Islay in the fog

Woke to thick fog, but having found the chartplotter pretty accurate around the rocks we trusted it to take us out of Tinker’s Hole again, though the leading lines were obscured.

A few hundred metres visibility most of the way across to Colonsay, so radar on and constant monitoring of the AIT, which shows other vessels’ positions, and ours to them. Nothing but the occasional fishing boat showed up. Fog cleared completely for a while close to Islay. 10.5 knots with the tide down the Sound if Islay.

A day of distilleries – passed Bunahabhan and Caol Islay in the sound and then used Bob Bradfield’s ultra large scale charts to explore close inshore on the east coast of Islay. Mirror water surface, complete reflections of the sky and the rocks.

McArthur's Head lighthouse, south end of Sound of Islay
McArthur’s Head lighthouse, south end of Sound of Islay

The Bradfield charts, the result of his passion for amateur surveying of difficult anchorages, are on the laptop, overlaid on Memory Map’s UK admiralty charts. A GPS is plugged into the laptop and turns it into a plotter.

CalMac ferry in the Sound
CalMac ferry in the Sound

Explored inside the little Ardmore Islands, creeping between rocks, then picked up a mooring off the Ardbeg distillery, for tea rather than Scotch. A very suspect mooring riser, encrusted in mussels; we picked some and steamed them open – strong, sweet taste, perfect. There was only this one mooring, though the now rather out of date pilot book says there are three. Then we briefly visited Lagavulin distillery’s bay, but thought better of it half way in.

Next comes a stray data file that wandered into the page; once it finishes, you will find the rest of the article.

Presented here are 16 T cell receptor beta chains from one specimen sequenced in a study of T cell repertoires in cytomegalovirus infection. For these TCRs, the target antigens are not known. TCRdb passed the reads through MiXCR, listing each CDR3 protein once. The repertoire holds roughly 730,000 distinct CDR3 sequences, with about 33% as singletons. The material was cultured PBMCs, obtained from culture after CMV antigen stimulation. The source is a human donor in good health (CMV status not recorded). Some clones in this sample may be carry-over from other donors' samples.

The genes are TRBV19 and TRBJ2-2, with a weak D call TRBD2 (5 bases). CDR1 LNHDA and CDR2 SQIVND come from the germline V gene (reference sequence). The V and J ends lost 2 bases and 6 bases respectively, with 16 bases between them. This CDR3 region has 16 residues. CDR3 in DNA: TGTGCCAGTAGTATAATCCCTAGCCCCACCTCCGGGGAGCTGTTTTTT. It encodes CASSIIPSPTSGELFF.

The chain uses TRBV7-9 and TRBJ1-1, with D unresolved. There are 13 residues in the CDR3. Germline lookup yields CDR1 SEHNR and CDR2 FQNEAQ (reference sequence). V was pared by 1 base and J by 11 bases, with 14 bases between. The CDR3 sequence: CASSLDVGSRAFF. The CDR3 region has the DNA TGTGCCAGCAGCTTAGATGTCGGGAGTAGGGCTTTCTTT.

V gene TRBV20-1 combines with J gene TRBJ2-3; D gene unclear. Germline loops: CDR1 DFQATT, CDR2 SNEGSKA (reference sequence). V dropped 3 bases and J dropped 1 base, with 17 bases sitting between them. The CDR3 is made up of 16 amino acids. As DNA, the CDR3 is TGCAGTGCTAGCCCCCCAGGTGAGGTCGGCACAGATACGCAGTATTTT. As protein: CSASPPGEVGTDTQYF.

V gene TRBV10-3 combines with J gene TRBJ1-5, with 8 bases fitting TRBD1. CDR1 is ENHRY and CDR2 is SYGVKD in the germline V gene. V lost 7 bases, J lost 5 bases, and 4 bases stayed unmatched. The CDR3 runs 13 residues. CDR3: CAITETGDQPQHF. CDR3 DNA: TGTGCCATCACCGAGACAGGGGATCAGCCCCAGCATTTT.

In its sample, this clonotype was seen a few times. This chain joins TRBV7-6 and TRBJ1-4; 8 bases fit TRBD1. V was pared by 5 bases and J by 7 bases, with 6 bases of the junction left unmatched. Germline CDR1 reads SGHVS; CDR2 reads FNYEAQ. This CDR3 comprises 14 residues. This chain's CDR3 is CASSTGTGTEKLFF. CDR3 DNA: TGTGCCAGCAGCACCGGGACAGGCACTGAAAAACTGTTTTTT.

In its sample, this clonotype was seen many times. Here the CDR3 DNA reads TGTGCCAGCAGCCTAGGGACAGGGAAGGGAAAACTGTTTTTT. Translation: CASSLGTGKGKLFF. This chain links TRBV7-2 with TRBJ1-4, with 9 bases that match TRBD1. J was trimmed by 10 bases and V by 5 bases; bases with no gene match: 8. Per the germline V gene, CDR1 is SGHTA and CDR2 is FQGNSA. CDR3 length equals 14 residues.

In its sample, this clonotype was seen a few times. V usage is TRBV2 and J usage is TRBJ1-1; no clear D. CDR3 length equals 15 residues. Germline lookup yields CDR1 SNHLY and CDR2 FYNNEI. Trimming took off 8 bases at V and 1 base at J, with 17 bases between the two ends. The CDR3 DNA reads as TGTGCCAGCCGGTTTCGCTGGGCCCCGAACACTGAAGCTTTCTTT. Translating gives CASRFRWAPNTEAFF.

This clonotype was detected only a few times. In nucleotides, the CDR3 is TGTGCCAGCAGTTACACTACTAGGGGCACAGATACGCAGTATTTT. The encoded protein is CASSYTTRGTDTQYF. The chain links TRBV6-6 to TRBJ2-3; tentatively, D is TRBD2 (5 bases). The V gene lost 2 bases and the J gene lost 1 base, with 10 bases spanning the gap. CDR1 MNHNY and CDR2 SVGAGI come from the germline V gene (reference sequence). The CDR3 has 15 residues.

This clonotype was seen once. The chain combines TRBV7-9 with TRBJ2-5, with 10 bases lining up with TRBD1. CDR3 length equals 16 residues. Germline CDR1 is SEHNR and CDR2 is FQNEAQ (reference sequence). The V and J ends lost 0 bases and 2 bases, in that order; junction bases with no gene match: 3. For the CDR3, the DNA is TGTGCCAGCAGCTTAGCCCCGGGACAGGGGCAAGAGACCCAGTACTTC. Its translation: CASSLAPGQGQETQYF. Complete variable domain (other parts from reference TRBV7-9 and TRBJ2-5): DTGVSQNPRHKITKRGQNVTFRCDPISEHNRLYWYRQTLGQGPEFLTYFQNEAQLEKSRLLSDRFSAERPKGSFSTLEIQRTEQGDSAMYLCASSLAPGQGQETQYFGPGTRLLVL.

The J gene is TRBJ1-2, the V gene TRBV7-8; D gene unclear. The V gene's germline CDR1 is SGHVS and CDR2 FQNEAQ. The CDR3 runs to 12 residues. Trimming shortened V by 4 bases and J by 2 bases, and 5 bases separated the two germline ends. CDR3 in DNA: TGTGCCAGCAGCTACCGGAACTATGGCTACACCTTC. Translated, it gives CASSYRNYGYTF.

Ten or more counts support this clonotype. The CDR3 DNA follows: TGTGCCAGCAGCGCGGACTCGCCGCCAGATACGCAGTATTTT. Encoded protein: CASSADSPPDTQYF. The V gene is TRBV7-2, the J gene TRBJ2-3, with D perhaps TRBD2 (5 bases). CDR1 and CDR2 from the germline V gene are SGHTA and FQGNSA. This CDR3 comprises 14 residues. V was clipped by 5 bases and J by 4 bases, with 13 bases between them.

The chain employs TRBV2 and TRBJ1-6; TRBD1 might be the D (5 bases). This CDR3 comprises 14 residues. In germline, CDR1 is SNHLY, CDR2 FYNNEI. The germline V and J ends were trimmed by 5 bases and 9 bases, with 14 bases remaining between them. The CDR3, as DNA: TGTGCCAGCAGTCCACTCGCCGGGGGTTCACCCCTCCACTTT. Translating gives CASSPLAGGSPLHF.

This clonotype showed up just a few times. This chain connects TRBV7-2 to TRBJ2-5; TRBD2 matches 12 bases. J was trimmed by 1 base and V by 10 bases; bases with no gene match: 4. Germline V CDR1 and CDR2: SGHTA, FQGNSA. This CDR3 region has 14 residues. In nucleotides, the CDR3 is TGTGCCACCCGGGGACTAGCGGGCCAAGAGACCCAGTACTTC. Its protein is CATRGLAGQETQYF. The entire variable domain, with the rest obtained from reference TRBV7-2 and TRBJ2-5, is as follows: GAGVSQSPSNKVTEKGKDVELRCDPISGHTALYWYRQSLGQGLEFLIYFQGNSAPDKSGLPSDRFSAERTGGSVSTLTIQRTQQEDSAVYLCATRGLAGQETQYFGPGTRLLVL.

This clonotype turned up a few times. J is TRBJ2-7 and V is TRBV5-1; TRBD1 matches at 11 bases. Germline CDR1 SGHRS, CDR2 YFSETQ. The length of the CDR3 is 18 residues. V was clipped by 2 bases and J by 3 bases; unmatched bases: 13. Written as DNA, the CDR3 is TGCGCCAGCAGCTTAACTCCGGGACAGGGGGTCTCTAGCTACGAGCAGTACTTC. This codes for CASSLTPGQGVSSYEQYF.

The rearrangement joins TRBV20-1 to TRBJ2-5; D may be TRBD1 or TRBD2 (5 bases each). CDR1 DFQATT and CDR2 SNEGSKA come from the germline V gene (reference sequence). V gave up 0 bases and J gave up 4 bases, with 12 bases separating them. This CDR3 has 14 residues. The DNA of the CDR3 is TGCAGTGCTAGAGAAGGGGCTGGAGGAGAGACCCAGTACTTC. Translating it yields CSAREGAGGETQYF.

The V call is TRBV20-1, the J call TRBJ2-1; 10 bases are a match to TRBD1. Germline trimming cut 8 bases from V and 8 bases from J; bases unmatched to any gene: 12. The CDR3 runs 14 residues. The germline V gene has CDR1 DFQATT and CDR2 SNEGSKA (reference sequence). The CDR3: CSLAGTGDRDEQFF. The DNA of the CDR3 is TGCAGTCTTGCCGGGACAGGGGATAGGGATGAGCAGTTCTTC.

Peter at Ardbeg
Peter at Ardbeg
Tony at Lagavulin
Tony at Lagavulin

The bay has almost no rise and fall of tide, but the weather was fine with exceptionally high pressure and so the water level must have been pushed down, as often happens in these conditions. We almost ran out of water before we turned. We were particularly cautious because we had grazed a rock at low speed just before going in, as a result of momentary distraction by the beauty of the place. It was exactly where Bob’s chart had shown it! At Lagavulin we could see two mooring buoys, one of them occupied by what may have been a local boat.

Leaving Lagavulin
Leaving Lagavulin
Fog again as we leave Lagavulin
Fog again as we leave Lagavulin

Leaving, we ran into another fog bank, which cleared as we went into Port Ellen, finding the last berth in the marina, right inshore by the fishing boats.